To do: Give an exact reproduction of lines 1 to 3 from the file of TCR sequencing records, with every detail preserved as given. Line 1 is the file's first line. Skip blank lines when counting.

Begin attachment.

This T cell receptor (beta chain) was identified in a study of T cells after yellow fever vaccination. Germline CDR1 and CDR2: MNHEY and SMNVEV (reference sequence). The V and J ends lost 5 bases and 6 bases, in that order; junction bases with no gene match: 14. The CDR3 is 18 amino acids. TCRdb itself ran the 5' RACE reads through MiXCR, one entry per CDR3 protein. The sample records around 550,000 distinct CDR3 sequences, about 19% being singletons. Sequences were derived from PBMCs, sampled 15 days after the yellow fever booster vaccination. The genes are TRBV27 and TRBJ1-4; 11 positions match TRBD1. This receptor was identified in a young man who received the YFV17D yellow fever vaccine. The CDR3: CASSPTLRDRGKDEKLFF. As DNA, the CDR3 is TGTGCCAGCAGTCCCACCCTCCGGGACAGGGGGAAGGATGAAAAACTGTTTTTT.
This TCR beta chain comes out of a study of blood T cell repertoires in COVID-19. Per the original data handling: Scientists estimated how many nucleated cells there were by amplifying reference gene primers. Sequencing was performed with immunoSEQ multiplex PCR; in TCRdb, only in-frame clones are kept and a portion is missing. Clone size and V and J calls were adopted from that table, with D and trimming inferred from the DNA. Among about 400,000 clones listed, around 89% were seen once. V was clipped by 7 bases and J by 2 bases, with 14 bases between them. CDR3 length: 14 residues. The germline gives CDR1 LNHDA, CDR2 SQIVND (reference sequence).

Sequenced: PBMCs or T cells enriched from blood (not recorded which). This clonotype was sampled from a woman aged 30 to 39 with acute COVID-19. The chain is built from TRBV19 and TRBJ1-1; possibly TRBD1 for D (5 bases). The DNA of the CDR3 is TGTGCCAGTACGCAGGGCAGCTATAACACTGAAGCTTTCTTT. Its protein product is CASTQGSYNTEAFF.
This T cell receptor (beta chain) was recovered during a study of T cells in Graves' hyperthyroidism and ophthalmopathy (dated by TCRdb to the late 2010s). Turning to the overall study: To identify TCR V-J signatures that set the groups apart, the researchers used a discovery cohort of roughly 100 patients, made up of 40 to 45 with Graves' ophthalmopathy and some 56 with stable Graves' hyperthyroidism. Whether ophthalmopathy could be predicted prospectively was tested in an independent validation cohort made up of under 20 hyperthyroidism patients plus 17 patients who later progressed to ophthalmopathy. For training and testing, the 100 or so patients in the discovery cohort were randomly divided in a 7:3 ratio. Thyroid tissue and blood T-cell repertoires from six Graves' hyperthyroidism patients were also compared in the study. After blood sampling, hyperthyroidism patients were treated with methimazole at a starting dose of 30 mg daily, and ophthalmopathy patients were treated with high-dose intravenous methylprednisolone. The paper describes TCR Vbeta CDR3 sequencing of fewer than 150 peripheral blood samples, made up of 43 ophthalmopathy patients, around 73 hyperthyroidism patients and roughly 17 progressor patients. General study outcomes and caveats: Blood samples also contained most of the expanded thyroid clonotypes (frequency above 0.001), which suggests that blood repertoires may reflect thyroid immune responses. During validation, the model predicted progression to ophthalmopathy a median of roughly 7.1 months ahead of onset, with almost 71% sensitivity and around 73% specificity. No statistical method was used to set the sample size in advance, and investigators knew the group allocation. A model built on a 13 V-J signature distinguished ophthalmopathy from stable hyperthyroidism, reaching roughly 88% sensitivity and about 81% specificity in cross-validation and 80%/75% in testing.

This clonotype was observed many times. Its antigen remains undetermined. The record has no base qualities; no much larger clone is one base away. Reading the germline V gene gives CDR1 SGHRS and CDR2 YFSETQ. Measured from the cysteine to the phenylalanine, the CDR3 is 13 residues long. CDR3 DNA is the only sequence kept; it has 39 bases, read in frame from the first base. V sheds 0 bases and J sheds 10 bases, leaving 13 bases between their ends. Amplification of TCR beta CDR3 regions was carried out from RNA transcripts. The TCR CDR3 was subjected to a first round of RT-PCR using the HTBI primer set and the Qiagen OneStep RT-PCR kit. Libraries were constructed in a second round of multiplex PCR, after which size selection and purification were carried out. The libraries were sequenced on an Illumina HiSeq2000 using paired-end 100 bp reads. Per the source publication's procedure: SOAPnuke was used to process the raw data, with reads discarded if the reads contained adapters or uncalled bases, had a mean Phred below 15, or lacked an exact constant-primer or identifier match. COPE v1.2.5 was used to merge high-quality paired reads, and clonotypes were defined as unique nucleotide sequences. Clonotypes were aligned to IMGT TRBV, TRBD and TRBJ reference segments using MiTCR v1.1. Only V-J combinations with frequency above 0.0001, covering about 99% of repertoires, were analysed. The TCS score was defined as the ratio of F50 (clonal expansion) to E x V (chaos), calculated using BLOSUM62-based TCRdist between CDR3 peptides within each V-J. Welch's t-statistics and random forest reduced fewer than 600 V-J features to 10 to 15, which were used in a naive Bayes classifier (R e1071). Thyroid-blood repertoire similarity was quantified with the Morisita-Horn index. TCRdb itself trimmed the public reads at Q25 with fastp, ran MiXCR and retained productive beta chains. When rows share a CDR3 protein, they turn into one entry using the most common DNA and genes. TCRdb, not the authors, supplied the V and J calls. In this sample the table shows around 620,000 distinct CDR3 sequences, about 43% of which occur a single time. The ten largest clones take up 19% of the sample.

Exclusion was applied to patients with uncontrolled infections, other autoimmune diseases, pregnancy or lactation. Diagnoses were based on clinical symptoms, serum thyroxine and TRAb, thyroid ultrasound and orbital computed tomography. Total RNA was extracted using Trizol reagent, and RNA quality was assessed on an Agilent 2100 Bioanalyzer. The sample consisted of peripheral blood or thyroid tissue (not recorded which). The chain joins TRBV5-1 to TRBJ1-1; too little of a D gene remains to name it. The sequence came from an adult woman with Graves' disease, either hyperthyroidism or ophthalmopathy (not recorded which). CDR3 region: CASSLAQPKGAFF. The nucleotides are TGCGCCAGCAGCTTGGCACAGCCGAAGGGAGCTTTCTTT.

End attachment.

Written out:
This T cell receptor (beta chain) was identified in a study of T cells after yellow fever vaccination. Germline CDR1 and CDR2: MNHEY and SMNVEV (reference sequence). The V and J ends lost 5 bases and 6 bases, in that order; junction bases with no gene match: 14. The CDR3 is 18 amino acids. TCRdb itself ran the 5' RACE reads through MiXCR, one entry per CDR3 protein. The sample records around 550,000 distinct CDR3 sequences, about 19% being singletons. Sequences were derived from PBMCs, sampled 15 days after the yellow fever booster vaccination. The genes are TRBV27 and TRBJ1-4; 11 positions match TRBD1. This receptor was identified in a young man who received the YFV17D yellow fever vaccine. The CDR3: CASSPTLRDRGKDEKLFF. As DNA, the CDR3 is TGTGCCAGCAGTCCCACCCTCCGGGACAGGGGGAAGGATGAAAAACTGTTTTTT.
This TCR beta chain comes out of a study of blood T cell repertoires in COVID-19. Per the original data handling: Scientists estimated how many nucleated cells there were by amplifying reference gene primers. Sequencing was performed with immunoSEQ multiplex PCR; in TCRdb, only in-frame clones are kept and a portion is missing. Clone size and V and J calls were adopted from that table, with D and trimming inferred from the DNA. Among about 400,000 clones listed, around 89% were seen once. V was clipped by 7 bases and J by 2 bases, with 14 bases between them. CDR3 length: 14 residues. The germline gives CDR1 LNHDA, CDR2 SQIVND (reference sequence).

Sequenced: PBMCs or T cells enriched from blood (not recorded which). This clonotype was sampled from a woman aged 30 to 39 with acute COVID-19. The chain is built from TRBV19 and TRBJ1-1; possibly TRBD1 for D (5 bases). The DNA of the CDR3 is TGTGCCAGTACGCAGGGCAGCTATAACACTGAAGCTTTCTTT. Its protein product is CASTQGSYNTEAFF.